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Ensemble Forecasting through Evolutionary Computing and Data Assimilation: Application to Environmental Sciences pp. 135-160 $100.00
Authors:  (M. Kashif Gill, Mark Wigmosta, Andre Coleman, Lance Vail, WindLogics, Inc, St. Paul, Minnesota, and others)
Abstract:
A distributed modeling system for short-term to seasonal streamflow forecasts with
the ability to utilize daily remotely-sensed snow cover products and real-time streamflow
and meteorology measurements is presented herein. The modeling framework employs
the state-of-the-art data assimilation and evolutionary computing strategies to accurately
forecast environmental variables i.e., streamflow. Spatial variability in watershed
characteristics and meteorology is represented using a raster-based computational grid.
Snow accumulation and melt, simplified soil water movement, and evapotranspiration are
simulated in each computational unit. The model is run at a daily time-step with surface
runoff and subsurface flow aggregated at the watershed scale. The model is
parameterized using a multi-objective evolutionary computing scheme using Swarm
Intelligence. This approach allows the model to be updated with spatial snow water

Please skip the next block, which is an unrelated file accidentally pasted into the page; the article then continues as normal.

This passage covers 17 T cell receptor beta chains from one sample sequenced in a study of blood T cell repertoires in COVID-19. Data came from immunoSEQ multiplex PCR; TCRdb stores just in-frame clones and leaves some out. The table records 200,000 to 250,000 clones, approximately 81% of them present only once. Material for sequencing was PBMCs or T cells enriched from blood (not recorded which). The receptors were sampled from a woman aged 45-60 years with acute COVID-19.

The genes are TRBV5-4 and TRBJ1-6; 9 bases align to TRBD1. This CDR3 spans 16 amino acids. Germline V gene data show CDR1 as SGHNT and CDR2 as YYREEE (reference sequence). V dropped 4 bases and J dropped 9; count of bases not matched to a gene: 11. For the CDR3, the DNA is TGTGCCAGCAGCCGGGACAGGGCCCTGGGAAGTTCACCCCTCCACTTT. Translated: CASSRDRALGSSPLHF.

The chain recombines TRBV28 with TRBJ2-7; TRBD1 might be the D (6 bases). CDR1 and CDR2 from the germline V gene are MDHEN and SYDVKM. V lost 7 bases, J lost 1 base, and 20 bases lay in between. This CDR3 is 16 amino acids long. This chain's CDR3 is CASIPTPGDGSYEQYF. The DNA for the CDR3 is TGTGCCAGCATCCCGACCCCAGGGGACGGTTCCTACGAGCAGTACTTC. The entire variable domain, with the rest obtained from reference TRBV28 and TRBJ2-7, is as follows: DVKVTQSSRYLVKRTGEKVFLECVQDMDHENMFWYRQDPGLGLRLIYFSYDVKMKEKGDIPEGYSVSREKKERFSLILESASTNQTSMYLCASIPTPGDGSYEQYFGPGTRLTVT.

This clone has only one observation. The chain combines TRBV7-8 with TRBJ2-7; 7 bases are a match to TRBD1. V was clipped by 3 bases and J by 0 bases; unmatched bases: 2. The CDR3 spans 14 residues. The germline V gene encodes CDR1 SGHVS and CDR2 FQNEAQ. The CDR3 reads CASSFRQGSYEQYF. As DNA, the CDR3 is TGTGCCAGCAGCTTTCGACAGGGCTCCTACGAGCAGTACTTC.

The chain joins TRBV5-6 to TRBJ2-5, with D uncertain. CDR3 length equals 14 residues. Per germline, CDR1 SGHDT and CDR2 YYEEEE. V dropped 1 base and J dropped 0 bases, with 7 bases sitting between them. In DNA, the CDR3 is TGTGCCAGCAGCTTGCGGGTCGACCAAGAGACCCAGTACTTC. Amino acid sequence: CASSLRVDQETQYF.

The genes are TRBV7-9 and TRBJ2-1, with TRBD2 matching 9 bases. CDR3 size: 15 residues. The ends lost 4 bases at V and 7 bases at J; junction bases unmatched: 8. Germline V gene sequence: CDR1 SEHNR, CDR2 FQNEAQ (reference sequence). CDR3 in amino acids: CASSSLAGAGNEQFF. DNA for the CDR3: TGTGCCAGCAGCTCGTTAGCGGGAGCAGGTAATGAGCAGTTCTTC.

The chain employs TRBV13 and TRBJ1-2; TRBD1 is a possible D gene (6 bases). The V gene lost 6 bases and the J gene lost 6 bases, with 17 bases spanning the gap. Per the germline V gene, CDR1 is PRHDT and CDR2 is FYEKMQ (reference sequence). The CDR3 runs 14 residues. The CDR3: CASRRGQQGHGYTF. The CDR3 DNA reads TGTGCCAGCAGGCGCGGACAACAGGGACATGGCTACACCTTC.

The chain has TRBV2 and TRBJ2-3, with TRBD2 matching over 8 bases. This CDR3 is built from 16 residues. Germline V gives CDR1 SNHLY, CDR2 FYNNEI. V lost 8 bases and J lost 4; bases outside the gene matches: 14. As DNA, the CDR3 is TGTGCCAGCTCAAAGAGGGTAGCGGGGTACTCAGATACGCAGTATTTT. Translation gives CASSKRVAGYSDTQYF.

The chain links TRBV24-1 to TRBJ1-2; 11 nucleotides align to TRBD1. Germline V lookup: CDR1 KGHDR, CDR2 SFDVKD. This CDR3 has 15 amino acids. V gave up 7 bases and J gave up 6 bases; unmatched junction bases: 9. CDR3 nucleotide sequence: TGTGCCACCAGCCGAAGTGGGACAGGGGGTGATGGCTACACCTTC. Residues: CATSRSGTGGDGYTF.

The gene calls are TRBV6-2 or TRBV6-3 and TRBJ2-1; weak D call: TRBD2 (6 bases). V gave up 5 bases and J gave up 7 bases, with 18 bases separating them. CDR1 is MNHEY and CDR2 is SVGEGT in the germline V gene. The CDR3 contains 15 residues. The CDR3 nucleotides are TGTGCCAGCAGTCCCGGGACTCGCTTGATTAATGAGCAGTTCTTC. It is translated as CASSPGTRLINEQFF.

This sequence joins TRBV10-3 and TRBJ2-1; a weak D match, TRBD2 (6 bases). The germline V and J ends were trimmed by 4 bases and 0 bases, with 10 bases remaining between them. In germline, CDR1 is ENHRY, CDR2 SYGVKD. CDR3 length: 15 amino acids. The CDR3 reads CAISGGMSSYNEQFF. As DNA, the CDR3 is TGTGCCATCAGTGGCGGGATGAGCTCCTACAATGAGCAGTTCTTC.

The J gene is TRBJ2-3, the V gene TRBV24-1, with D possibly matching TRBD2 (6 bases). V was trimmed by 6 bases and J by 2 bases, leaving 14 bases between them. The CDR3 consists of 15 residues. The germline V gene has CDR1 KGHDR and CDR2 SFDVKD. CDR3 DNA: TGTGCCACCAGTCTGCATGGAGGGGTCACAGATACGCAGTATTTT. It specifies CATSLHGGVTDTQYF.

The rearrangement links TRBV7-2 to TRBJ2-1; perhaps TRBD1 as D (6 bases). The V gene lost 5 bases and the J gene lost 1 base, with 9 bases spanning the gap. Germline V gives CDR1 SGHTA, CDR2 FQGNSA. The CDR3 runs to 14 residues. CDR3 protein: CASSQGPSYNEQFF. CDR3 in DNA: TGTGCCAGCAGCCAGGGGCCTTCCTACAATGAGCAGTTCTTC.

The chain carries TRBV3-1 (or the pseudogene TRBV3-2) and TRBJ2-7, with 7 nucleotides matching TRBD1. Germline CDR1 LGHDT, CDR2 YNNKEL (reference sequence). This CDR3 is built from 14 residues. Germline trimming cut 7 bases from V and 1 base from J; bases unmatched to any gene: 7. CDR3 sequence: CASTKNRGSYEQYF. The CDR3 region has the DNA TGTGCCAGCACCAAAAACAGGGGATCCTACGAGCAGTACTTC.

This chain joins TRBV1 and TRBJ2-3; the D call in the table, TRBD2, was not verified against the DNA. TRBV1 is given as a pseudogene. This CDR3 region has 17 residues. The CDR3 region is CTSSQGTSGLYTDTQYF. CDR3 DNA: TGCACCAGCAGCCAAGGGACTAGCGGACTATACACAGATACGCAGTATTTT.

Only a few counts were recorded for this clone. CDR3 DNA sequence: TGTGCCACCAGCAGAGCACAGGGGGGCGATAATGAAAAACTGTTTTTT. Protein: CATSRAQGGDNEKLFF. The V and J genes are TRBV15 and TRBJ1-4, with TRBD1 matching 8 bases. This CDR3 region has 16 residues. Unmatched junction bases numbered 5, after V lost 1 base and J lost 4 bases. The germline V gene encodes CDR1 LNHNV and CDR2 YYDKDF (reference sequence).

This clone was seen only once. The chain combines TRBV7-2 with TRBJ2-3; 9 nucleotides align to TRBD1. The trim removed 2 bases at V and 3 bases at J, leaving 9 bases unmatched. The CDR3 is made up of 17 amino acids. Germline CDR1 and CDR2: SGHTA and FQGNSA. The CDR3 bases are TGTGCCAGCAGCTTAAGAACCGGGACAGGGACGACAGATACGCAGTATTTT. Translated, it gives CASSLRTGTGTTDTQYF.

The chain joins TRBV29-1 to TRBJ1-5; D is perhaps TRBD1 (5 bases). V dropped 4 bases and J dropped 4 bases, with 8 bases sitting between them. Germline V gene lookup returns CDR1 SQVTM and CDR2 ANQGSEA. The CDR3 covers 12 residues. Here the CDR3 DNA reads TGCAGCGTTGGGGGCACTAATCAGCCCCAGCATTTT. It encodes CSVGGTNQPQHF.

equivalent from National Operational Hydrologic Remote Sensing Center’s (NOHRSC)
Snow Data Assimilation (SNODAS) and observed streamflow using an ensemble
Kalman-based data assimilation strategy that accounts for uncertainty in weather
forecasts, model parameters, and observations used for updating. The daily model inflow
forecasts for the Dworshak Reservoir in north-central Idaho are compared to
observations. The April-July volumetric forecasts issued by the U.S. Army Corps of
Engineers (USACE) for Water Years 2000 – 2007 are also compared with model
forecasts. October 1 and March 1 volumetric forecasts are comparable to those issued by
the USACE’s regression based method. An improvement in March 1 forecasts is shown
by pruning the initial ensemble set based on their similarity with the observed
meteorology. The short-term (one-, three-, and seven-day) forecasts using Kalmanassimilation
of streamflow show excellent agreement with observations. The scheme
shows great potential for the use of data assimilation in modeling streamflow and other
environmental variables. 


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Ensemble Forecasting through Evolutionary Computing and Data Assimilation: Application to Environmental Sciences pp. 135-160